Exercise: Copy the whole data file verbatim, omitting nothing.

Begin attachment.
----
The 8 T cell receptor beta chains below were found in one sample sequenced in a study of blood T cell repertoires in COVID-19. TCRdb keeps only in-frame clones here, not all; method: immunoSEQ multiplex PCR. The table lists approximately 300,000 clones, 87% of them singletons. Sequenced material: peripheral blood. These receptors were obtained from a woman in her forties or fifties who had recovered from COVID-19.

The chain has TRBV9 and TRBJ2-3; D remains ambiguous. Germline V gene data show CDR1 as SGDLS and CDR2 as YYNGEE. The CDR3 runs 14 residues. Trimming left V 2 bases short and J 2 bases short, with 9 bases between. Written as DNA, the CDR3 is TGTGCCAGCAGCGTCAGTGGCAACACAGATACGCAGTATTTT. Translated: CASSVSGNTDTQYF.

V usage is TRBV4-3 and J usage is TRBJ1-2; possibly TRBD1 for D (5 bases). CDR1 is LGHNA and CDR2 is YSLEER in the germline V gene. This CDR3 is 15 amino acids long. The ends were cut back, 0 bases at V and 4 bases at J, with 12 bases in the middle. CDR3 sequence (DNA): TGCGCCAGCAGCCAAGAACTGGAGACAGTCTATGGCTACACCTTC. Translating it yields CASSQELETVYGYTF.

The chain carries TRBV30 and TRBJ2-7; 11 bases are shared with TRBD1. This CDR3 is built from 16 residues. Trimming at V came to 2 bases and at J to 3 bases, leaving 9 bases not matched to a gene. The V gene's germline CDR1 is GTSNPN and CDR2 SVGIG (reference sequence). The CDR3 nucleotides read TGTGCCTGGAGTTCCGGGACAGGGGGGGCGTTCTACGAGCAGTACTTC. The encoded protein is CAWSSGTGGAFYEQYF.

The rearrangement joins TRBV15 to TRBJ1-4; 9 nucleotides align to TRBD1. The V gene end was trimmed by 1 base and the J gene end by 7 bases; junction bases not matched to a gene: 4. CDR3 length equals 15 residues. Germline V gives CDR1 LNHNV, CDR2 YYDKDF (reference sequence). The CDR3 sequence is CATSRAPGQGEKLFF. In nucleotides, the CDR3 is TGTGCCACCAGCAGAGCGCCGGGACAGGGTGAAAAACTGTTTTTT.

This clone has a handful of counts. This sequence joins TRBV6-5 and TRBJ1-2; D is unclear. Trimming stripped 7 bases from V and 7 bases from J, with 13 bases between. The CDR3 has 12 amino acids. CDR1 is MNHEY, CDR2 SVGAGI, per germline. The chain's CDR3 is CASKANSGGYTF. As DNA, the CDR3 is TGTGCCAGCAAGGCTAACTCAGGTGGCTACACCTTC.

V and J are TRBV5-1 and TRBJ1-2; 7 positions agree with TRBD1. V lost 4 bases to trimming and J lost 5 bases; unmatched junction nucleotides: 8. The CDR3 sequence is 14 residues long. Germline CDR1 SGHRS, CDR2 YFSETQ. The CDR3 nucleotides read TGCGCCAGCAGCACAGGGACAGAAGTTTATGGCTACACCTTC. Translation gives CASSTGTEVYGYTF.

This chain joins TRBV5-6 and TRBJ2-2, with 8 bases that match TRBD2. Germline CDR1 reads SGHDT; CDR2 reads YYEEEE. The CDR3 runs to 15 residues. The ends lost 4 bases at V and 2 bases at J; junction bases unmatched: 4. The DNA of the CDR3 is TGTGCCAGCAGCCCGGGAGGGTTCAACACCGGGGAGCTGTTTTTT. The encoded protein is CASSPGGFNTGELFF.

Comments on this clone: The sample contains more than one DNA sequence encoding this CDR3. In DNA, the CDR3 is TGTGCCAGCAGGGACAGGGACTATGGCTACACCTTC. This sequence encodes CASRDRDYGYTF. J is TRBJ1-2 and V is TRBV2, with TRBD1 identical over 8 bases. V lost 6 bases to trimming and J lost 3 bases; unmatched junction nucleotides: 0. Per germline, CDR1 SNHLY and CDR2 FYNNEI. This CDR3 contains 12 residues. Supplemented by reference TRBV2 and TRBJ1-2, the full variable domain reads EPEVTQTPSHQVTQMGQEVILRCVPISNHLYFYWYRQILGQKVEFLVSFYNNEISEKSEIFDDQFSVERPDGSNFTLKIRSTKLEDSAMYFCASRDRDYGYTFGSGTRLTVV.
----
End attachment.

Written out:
The 8 T cell receptor beta chains below were found in one sample sequenced in a study of blood T cell repertoires in COVID-19. TCRdb keeps only in-frame clones here, not all; method: immunoSEQ multiplex PCR. The table lists approximately 300,000 clones, 87% of them singletons. Sequenced material: peripheral blood. These receptors were obtained from a woman in her forties or fifties who had recovered from COVID-19.

The chain has TRBV9 and TRBJ2-3; D remains ambiguous. Germline V gene data show CDR1 as SGDLS and CDR2 as YYNGEE. The CDR3 runs 14 residues. Trimming left V 2 bases short and J 2 bases short, with 9 bases between. Written as DNA, the CDR3 is TGTGCCAGCAGCGTCAGTGGCAACACAGATACGCAGTATTTT. Translated: CASSVSGNTDTQYF.

V usage is TRBV4-3 and J usage is TRBJ1-2; possibly TRBD1 for D (5 bases). CDR1 is LGHNA and CDR2 is YSLEER in the germline V gene. This CDR3 is 15 amino acids long. The ends were cut back, 0 bases at V and 4 bases at J, with 12 bases in the middle. CDR3 sequence (DNA): TGCGCCAGCAGCCAAGAACTGGAGACAGTCTATGGCTACACCTTC. Translating it yields CASSQELETVYGYTF.

The chain carries TRBV30 and TRBJ2-7; 11 bases are shared with TRBD1. This CDR3 is built from 16 residues. Trimming at V came to 2 bases and at J to 3 bases, leaving 9 bases not matched to a gene. The V gene's germline CDR1 is GTSNPN and CDR2 SVGIG (reference sequence). The CDR3 nucleotides read TGTGCCTGGAGTTCCGGGACAGGGGGGGCGTTCTACGAGCAGTACTTC. The encoded protein is CAWSSGTGGAFYEQYF.

The rearrangement joins TRBV15 to TRBJ1-4; 9 nucleotides align to TRBD1. The V gene end was trimmed by 1 base and the J gene end by 7 bases; junction bases not matched to a gene: 4. CDR3 length equals 15 residues. Germline V gives CDR1 LNHNV, CDR2 YYDKDF (reference sequence). The CDR3 sequence is CATSRAPGQGEKLFF. In nucleotides, the CDR3 is TGTGCCACCAGCAGAGCGCCGGGACAGGGTGAAAAACTGTTTTTT.

This clone has a handful of counts. This sequence joins TRBV6-5 and TRBJ1-2; D is unclear. Trimming stripped 7 bases from V and 7 bases from J, with 13 bases between. The CDR3 has 12 amino acids. CDR1 is MNHEY, CDR2 SVGAGI, per germline. The chain's CDR3 is CASKANSGGYTF. As DNA, the CDR3 is TGTGCCAGCAAGGCTAACTCAGGTGGCTACACCTTC.

V and J are TRBV5-1 and TRBJ1-2; 7 positions agree with TRBD1. V lost 4 bases to trimming and J lost 5 bases; unmatched junction nucleotides: 8. The CDR3 sequence is 14 residues long. Germline CDR1 SGHRS, CDR2 YFSETQ. The CDR3 nucleotides read TGCGCCAGCAGCACAGGGACAGAAGTTTATGGCTACACCTTC. Translation gives CASSTGTEVYGYTF.

This chain joins TRBV5-6 and TRBJ2-2, with 8 bases that match TRBD2. Germline CDR1 reads SGHDT; CDR2 reads YYEEEE. The CDR3 runs to 15 residues. The ends lost 4 bases at V and 2 bases at J; junction bases unmatched: 4. The DNA of the CDR3 is TGTGCCAGCAGCCCGGGAGGGTTCAACACCGGGGAGCTGTTTTTT. The encoded protein is CASSPGGFNTGELFF.

Comments on this clone: The sample contains more than one DNA sequence encoding this CDR3. In DNA, the CDR3 is TGTGCCAGCAGGGACAGGGACTATGGCTACACCTTC. This sequence encodes CASRDRDYGYTF. J is TRBJ1-2 and V is TRBV2, with TRBD1 identical over 8 bases. V lost 6 bases to trimming and J lost 3 bases; unmatched junction nucleotides: 0. Per germline, CDR1 SNHLY and CDR2 FYNNEI. This CDR3 contains 12 residues. Supplemented by reference TRBV2 and TRBJ1-2, the full variable domain reads EPEVTQTPSHQVTQMGQEVILRCVPISNHLYFYWYRQILGQKVEFLVSFYNNEISEKSEIFDDQFSVERPDGSNFTLKIRSTKLEDSAMYFCASRDRDYGYTFGSGTRLTVV.